I kept wishing she had said more about how she actually made her parenting choices, particularly in terms of the way she describes her kids, and about how she so carefully structured their time.

Why didn't she use a word like "gifted" to describe her two daughters S and L? I got the sense they'd probably test profoundly gifted, based on descriptions of their unusual behaviors from ages 1-3. But she never called them "gifted" or anything even like it. That's perhaps in line with the old school Eastern beliefs with which she was raised (by her Chinese-diaspora immigrant parents) that says talents aren't innate or fixed -- diligent behaviors create talent over time. (She was certainly prescient about the 10k hours requirement to be an expert described Outliers, as well as Carol Dweck's research urging us to focus on effort.) I got the sense she saw her daughters as "gifted," but to her mind that probably meant "They can start very young, they will be able to meet my extremely high expectations, and they can tolerate a lot of feedback and pushing because they are more naturally inclined to thrive under my tough but loving set of challenges."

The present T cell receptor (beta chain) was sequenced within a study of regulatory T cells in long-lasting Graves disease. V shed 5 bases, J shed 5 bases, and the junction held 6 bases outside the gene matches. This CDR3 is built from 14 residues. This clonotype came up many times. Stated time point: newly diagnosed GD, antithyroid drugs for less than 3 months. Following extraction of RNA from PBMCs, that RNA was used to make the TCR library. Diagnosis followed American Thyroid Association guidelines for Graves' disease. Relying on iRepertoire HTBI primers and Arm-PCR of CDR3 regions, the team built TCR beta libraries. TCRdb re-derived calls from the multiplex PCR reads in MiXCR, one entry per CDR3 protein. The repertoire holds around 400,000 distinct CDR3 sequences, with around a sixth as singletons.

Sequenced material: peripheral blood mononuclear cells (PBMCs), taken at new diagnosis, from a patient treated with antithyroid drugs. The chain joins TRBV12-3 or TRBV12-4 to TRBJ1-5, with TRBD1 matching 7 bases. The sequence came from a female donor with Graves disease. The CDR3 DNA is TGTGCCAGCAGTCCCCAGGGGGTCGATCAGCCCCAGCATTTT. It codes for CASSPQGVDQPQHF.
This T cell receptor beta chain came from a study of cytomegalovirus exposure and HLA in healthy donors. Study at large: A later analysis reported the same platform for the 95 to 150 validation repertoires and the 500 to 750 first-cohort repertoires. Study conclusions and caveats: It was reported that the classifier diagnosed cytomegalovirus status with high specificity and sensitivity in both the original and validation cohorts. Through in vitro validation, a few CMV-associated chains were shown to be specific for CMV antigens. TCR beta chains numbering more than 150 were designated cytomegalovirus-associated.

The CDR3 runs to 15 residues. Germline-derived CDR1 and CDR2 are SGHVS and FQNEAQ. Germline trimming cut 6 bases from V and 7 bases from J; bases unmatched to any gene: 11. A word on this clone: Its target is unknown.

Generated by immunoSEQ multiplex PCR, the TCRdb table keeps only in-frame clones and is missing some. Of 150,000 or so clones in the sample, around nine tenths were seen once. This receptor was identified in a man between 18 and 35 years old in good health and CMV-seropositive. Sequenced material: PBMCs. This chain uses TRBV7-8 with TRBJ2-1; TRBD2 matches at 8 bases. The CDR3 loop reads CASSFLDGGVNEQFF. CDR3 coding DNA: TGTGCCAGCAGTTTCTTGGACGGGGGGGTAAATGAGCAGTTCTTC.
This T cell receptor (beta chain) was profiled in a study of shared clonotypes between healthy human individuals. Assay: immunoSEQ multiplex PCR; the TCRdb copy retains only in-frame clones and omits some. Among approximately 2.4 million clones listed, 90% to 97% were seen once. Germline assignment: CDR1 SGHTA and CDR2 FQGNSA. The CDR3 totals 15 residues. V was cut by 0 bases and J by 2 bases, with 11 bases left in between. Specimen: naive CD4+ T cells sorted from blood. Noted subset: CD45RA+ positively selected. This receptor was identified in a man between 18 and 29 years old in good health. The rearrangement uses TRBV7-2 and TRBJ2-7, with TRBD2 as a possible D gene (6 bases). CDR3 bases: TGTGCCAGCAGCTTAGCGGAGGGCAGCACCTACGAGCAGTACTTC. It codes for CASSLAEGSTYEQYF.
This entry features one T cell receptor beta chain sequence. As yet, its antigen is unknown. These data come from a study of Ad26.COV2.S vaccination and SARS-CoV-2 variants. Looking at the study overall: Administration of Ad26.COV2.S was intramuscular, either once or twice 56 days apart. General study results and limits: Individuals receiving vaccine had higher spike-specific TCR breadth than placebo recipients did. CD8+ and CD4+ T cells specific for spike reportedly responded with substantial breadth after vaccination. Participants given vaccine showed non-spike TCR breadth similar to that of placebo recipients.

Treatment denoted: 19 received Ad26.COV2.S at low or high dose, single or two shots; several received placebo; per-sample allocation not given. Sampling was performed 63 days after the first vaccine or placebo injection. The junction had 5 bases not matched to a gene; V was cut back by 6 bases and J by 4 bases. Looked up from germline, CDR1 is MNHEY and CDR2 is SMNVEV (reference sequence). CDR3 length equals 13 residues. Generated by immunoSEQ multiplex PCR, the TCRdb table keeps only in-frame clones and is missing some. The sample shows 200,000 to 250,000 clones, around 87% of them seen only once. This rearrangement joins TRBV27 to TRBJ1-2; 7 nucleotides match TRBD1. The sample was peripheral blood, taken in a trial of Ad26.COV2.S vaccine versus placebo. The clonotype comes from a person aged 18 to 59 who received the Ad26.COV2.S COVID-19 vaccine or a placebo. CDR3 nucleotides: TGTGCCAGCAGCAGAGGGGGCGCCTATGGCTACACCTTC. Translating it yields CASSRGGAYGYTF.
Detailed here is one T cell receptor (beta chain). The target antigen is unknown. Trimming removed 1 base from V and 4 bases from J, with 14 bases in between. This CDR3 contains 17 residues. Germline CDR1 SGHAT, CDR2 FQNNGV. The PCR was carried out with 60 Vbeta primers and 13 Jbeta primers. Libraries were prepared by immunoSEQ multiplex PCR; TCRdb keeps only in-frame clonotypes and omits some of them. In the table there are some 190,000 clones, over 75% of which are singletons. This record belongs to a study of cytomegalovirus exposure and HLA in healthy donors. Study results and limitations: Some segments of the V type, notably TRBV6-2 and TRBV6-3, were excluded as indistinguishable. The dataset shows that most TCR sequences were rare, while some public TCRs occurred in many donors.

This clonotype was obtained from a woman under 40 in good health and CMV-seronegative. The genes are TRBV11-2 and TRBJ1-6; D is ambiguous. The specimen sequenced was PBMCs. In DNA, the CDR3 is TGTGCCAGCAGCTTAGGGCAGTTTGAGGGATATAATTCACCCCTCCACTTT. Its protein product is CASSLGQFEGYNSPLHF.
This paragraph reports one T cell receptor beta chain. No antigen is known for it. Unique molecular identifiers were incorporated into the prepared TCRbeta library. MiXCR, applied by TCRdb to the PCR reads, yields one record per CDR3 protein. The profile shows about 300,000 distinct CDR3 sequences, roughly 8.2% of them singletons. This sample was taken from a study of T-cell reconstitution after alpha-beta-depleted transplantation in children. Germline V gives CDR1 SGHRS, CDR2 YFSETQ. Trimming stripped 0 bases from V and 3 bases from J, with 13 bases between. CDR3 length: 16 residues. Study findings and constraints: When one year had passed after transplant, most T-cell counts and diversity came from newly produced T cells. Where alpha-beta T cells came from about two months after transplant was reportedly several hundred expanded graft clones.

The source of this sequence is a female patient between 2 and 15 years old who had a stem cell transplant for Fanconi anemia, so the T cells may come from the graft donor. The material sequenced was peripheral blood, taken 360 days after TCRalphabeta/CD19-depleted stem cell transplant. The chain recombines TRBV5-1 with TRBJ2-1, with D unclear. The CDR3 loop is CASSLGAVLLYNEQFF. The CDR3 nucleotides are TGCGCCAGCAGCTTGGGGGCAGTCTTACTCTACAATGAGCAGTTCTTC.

How did she decide S would devote herself to of all things, piano, while L would devote herself to violin? I wanted to hear more about how she decided that a musical focus, and these two instruments specifically, would be a fit. Music and school were their only activities. Wow. The older my kids get, the more shocking that idea becomes. Talk about confronting. Most of my friends have their 5+-year-olds in about 8 different activities in a given year. I think the ideological difference boils down to the question of would one rather be a jack of all trades with many interests in the hope that one or two of those interests eventually becomes a deep passion, but at the risk of never finding that elusive flow? Or would one rather set it up so one could virtually guarantee to become an expert at one main thing and hope that the lessons gained while on the journey to expertise create the lifelong ability to cross any finish line in life, but at the risk of having no true passions at all? I don't know the answer so I'll of course say "both." I can see the benefits and detriments of both approaches. "Depends on the kid" I think (not much of a conclusion, but I think that's closest to the truth.)